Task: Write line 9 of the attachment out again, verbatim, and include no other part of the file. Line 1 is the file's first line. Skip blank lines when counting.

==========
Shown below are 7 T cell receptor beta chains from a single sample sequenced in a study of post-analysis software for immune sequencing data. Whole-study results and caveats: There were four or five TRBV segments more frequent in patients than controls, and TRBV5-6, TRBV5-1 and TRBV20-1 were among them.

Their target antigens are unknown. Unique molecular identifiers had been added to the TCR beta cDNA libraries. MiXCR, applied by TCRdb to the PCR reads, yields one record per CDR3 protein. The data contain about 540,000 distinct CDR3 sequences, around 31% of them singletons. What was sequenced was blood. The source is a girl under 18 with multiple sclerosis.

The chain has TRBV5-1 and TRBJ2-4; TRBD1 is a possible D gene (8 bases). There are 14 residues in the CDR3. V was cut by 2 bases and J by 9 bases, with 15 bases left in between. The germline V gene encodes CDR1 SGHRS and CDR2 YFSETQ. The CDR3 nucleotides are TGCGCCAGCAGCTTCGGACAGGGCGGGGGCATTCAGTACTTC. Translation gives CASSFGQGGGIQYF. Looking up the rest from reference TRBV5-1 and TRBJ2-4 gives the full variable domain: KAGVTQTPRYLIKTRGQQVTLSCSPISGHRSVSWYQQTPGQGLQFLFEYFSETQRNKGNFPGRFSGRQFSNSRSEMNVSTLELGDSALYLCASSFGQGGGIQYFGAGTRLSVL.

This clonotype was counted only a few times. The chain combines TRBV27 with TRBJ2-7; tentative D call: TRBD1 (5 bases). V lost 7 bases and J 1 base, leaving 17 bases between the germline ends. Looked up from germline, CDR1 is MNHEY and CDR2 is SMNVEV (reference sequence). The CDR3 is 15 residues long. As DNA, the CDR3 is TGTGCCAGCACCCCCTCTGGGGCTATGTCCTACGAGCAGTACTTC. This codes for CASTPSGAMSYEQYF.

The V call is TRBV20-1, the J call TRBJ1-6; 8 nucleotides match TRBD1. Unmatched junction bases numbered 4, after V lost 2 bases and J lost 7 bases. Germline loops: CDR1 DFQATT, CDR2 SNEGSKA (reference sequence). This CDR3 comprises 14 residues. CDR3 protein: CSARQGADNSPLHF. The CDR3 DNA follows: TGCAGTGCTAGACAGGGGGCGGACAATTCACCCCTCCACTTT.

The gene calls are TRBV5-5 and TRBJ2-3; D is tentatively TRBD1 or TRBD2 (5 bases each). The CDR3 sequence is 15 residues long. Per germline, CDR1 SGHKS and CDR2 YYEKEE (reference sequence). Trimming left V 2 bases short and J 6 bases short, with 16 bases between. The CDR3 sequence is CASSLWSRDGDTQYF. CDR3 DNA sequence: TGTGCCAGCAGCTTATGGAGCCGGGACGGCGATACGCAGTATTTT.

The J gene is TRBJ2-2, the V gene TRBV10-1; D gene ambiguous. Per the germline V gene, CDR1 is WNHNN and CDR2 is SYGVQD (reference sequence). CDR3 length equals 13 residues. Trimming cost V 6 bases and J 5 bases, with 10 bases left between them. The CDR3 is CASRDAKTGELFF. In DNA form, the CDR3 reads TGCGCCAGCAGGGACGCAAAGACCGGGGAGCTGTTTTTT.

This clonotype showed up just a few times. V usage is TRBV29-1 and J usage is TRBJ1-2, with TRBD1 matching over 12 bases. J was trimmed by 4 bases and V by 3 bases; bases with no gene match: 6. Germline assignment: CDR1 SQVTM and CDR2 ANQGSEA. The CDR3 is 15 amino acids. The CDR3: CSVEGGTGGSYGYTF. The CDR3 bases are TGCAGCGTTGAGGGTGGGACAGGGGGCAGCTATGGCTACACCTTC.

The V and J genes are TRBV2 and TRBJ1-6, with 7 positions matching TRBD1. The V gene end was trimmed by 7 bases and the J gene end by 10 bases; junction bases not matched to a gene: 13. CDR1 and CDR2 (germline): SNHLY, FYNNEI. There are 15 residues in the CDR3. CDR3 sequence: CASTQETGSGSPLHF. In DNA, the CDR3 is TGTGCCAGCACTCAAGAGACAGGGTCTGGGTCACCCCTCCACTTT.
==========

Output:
The V and J genes are TRBV2 and TRBJ1-6, with 7 positions matching TRBD1. The V gene end was trimmed by 7 bases and the J gene end by 10 bases; junction bases not matched to a gene: 13. CDR1 and CDR2 (germline): SNHLY, FYNNEI. There are 15 residues in the CDR3. CDR3 sequence: CASTQETGSGSPLHF. In DNA, the CDR3 is TGTGCCAGCACTCAAGAGACAGGGTCTGGGTCACCCCTCCACTTT.